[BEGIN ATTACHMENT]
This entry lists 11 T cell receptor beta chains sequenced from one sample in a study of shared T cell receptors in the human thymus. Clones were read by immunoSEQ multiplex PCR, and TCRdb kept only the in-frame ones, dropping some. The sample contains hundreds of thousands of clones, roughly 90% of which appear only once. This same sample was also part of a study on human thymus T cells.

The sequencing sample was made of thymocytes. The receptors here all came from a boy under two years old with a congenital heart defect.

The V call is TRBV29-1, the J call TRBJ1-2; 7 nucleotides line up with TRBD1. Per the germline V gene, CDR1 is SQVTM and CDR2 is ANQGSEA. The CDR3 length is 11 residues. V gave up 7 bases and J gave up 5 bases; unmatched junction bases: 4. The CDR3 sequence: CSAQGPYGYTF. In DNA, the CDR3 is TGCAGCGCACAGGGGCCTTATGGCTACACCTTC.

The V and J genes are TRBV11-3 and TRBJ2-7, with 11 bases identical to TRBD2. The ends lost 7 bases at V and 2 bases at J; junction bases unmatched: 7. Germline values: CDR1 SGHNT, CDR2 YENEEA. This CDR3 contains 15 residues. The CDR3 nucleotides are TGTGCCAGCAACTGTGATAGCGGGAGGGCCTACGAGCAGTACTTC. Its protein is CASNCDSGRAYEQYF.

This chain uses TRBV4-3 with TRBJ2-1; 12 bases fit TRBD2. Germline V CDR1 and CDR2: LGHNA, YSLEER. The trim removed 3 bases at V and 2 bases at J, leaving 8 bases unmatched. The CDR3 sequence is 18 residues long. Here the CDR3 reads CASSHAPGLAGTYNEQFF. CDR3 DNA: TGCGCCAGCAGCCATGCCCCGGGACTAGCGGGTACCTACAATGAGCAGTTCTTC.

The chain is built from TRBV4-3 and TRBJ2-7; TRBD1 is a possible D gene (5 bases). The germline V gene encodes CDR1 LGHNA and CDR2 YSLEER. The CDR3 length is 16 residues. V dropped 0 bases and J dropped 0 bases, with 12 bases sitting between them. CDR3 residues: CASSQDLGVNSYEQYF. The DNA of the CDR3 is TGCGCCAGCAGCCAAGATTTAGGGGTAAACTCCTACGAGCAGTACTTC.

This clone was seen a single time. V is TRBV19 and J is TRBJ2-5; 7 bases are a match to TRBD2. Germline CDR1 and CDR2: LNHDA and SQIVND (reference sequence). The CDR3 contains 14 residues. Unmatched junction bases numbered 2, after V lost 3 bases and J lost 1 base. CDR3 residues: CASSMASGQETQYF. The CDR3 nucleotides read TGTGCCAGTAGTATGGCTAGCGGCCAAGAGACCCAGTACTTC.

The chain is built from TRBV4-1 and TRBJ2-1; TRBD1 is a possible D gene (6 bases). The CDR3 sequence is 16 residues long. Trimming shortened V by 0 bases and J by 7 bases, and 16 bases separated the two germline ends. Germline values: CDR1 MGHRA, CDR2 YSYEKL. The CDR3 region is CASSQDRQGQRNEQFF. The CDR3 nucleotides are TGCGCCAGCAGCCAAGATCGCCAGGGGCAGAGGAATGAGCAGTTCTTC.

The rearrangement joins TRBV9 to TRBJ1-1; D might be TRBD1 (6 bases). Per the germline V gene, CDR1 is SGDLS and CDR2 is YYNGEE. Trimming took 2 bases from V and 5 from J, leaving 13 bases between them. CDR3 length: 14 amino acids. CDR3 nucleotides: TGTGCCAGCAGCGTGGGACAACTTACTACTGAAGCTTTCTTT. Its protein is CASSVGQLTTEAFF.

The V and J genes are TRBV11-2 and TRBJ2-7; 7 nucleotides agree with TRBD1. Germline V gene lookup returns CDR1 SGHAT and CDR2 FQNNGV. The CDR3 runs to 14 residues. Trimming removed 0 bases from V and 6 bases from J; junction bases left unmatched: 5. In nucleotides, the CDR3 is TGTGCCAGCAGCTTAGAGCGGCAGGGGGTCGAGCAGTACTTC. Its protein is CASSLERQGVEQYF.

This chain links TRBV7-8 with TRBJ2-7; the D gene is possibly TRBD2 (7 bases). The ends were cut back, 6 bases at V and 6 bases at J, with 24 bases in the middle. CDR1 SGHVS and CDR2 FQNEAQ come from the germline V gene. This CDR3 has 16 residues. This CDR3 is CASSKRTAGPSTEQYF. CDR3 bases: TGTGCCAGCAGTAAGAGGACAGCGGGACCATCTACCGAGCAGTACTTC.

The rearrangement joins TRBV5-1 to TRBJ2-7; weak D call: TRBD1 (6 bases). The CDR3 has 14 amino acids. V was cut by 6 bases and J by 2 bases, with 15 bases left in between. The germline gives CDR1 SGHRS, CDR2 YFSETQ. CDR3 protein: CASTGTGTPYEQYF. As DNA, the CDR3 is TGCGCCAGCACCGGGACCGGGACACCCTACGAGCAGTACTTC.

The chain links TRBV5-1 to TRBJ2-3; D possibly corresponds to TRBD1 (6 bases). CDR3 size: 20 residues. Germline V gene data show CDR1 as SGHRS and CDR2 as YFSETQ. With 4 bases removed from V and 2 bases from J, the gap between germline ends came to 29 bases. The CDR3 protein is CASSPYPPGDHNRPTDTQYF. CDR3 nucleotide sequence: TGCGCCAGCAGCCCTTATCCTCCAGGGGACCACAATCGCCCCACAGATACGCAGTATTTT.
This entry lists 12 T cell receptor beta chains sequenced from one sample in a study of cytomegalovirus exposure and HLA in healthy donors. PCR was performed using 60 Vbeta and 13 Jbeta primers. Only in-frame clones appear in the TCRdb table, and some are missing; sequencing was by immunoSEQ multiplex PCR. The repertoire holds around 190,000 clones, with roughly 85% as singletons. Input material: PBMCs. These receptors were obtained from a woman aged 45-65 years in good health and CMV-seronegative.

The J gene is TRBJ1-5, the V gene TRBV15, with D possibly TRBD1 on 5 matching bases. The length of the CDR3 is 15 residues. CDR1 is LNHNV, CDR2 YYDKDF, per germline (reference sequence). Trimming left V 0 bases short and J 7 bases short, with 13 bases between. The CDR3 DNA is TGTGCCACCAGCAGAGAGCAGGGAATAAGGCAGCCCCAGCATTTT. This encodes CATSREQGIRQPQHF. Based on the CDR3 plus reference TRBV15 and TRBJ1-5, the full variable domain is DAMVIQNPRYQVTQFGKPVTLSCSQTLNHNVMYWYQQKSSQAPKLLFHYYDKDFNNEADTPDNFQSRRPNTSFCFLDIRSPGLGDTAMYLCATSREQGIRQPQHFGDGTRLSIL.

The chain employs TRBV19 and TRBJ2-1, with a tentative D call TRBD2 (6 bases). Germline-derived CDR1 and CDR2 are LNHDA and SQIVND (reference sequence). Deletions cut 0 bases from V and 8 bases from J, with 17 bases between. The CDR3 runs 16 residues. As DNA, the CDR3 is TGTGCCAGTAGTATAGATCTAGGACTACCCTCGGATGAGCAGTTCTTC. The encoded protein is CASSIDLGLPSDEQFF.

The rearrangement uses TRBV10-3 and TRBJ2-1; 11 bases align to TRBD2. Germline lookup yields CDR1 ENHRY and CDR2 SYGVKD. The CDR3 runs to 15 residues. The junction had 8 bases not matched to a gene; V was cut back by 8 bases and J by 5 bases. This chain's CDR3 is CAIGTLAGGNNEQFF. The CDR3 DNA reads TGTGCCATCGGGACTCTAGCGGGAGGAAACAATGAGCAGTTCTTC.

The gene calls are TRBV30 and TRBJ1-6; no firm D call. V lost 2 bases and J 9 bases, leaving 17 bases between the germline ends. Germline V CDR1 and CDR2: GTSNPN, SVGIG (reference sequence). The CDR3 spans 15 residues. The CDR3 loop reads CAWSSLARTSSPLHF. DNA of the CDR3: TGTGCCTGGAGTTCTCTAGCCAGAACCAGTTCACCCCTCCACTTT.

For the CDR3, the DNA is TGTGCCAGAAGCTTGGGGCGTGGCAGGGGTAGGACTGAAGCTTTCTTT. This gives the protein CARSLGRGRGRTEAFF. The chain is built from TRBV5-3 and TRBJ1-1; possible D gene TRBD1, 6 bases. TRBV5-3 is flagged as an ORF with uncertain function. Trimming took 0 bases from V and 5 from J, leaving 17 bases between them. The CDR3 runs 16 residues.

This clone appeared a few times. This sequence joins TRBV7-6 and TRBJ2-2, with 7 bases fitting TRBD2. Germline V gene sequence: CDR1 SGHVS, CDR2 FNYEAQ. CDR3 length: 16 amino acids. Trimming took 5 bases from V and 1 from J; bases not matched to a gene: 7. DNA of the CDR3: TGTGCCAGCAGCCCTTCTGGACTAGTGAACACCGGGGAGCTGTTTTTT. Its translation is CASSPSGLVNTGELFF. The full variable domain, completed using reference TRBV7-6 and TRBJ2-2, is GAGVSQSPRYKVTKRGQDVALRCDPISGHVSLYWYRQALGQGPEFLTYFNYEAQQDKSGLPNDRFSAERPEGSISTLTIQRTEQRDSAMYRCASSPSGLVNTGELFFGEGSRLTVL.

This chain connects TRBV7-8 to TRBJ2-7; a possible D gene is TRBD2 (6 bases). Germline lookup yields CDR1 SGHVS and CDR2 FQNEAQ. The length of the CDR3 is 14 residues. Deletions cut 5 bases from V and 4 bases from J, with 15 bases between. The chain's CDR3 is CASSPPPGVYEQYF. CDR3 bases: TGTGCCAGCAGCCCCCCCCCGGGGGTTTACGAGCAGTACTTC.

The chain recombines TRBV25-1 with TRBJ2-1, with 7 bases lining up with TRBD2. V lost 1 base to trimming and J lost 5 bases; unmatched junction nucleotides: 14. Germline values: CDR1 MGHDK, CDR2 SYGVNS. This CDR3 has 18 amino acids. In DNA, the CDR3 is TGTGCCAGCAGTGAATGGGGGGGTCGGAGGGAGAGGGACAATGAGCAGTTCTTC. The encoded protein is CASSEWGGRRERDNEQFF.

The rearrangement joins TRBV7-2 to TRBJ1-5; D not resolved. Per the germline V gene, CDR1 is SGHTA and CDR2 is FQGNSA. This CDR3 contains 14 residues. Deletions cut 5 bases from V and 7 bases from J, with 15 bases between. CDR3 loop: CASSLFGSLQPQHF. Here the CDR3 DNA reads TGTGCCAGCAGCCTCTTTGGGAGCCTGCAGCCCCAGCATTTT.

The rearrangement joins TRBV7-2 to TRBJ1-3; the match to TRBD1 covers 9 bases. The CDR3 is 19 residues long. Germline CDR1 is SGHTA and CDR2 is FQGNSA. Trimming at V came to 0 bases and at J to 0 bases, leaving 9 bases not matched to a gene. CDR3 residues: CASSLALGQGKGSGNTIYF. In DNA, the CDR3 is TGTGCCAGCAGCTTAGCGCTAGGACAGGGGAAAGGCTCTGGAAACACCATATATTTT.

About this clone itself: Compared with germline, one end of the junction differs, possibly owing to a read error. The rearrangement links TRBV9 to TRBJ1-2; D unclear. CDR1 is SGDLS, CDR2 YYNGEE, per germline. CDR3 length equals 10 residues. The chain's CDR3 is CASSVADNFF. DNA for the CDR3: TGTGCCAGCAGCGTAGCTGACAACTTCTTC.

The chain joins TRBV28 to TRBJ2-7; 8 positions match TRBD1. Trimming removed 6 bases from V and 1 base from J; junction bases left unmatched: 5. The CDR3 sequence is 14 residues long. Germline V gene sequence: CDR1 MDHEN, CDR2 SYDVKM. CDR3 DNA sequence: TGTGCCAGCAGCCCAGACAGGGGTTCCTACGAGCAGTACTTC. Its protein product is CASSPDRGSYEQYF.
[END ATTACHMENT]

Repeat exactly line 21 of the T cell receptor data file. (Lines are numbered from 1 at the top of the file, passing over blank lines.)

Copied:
This chain connects TRBV7-8 to TRBJ2-7; a possible D gene is TRBD2 (6 bases). Germline lookup yields CDR1 SGHVS and CDR2 FQNEAQ. The length of the CDR3 is 14 residues. Deletions cut 5 bases from V and 4 bases from J, with 15 bases between. The chain's CDR3 is CASSPPPGVYEQYF. CDR3 bases: TGTGCCAGCAGCCCCCCCCCGGGGGTTTACGAGCAGTACTTC.